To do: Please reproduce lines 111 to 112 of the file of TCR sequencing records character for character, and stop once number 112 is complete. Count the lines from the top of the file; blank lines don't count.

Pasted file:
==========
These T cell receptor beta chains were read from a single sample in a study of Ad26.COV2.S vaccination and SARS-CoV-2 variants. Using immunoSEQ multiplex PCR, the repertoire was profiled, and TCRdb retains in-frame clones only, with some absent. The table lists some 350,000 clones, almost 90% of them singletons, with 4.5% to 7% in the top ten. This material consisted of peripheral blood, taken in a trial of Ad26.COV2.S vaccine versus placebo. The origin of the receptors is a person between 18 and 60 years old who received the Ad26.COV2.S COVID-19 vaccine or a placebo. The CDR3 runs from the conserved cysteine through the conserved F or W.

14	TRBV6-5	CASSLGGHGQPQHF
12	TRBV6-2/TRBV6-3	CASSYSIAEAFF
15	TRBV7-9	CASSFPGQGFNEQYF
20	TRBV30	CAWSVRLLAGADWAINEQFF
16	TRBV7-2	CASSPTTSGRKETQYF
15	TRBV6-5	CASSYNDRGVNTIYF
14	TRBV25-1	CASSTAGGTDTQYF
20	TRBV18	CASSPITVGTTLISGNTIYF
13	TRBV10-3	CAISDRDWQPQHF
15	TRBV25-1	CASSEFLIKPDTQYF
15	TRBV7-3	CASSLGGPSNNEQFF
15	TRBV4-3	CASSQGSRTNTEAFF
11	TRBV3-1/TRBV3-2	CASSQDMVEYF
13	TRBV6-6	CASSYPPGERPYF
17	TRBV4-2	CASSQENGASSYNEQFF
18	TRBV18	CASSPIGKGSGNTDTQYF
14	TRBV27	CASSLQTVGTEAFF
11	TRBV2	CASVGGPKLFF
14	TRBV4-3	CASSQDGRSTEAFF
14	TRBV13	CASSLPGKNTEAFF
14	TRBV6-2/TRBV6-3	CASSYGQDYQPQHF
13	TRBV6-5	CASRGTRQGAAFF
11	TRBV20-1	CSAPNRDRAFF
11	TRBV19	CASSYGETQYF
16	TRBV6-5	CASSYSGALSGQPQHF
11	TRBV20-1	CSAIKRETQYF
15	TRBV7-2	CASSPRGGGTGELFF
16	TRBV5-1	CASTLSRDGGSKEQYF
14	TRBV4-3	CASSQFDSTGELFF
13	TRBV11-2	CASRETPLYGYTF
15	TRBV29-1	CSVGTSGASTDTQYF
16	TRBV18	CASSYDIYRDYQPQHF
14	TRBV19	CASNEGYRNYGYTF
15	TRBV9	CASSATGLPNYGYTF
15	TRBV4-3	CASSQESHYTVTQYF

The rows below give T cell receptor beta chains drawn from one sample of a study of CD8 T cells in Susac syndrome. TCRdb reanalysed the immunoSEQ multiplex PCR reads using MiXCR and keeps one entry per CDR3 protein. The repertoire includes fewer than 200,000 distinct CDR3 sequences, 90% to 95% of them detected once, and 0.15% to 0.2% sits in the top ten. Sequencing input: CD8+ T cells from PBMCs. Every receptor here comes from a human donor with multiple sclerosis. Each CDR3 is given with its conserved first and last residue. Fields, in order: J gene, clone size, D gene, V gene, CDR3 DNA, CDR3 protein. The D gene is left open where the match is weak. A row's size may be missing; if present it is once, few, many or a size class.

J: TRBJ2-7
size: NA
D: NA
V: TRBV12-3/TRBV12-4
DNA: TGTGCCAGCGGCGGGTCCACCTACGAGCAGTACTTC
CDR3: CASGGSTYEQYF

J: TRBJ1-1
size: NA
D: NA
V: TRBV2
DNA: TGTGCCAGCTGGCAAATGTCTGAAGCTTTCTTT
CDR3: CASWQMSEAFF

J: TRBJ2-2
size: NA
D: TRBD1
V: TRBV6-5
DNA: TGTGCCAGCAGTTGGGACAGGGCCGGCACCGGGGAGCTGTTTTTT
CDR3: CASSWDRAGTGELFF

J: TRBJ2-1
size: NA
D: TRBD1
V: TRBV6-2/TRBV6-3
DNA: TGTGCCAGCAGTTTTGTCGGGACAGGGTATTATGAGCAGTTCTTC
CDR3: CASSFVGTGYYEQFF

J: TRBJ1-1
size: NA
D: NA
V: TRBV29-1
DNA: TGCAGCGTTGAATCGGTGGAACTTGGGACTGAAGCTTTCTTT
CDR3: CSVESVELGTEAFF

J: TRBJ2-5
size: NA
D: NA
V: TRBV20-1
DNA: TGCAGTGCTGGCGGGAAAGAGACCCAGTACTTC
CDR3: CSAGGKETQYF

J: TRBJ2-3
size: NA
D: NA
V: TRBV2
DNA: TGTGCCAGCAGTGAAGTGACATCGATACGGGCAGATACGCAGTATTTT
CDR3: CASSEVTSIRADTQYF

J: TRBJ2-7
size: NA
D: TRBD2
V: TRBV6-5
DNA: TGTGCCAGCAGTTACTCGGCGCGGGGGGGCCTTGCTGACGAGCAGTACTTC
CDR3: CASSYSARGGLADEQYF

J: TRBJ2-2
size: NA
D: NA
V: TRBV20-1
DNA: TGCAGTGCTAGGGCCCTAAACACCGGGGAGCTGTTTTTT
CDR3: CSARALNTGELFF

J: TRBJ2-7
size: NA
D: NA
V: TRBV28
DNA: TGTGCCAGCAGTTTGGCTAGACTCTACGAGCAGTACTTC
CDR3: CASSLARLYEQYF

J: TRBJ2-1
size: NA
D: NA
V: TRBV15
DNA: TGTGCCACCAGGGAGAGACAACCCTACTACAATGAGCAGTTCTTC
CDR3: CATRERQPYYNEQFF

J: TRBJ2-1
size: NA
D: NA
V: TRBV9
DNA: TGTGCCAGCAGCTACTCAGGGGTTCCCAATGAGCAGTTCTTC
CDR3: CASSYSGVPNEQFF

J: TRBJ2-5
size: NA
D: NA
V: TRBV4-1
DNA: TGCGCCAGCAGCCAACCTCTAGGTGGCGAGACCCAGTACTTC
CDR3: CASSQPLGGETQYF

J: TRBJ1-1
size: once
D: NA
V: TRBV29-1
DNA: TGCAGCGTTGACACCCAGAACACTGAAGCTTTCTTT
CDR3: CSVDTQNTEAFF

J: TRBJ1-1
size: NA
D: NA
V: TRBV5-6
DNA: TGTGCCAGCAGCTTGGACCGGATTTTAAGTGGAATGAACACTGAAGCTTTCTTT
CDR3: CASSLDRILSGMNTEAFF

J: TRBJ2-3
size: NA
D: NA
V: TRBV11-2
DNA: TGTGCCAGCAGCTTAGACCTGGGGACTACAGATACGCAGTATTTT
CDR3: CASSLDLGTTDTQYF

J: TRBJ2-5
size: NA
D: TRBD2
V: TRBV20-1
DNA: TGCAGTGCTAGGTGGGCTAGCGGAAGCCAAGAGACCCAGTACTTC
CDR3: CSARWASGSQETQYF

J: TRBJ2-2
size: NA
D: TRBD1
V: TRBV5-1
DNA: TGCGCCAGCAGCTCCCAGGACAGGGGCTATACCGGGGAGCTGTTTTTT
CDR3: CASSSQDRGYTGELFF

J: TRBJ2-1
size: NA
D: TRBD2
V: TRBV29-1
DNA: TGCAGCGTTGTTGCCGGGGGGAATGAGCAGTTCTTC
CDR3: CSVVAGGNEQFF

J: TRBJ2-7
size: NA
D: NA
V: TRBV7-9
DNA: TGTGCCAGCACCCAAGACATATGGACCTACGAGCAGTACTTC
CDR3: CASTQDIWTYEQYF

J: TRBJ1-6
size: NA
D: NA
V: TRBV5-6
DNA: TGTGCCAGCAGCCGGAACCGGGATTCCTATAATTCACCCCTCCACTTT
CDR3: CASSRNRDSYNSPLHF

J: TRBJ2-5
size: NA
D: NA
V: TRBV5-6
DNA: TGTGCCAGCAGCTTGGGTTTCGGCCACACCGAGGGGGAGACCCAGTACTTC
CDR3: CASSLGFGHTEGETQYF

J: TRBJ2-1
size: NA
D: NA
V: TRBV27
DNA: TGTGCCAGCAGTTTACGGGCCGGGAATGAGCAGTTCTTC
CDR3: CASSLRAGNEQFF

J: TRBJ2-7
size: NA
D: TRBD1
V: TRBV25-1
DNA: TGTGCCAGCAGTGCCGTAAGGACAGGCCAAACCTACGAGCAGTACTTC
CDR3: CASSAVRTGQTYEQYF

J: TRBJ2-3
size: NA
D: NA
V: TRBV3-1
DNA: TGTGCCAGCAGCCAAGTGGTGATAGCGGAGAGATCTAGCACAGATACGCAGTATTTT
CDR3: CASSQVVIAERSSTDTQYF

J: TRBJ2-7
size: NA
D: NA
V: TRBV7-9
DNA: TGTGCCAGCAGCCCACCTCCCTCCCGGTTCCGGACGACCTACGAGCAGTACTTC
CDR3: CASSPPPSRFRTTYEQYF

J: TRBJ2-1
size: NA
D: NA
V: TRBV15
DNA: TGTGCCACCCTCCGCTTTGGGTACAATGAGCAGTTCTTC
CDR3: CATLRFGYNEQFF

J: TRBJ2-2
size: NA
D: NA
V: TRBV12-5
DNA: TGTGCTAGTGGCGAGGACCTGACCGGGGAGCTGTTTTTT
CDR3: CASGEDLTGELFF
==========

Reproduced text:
size: NA
D: NA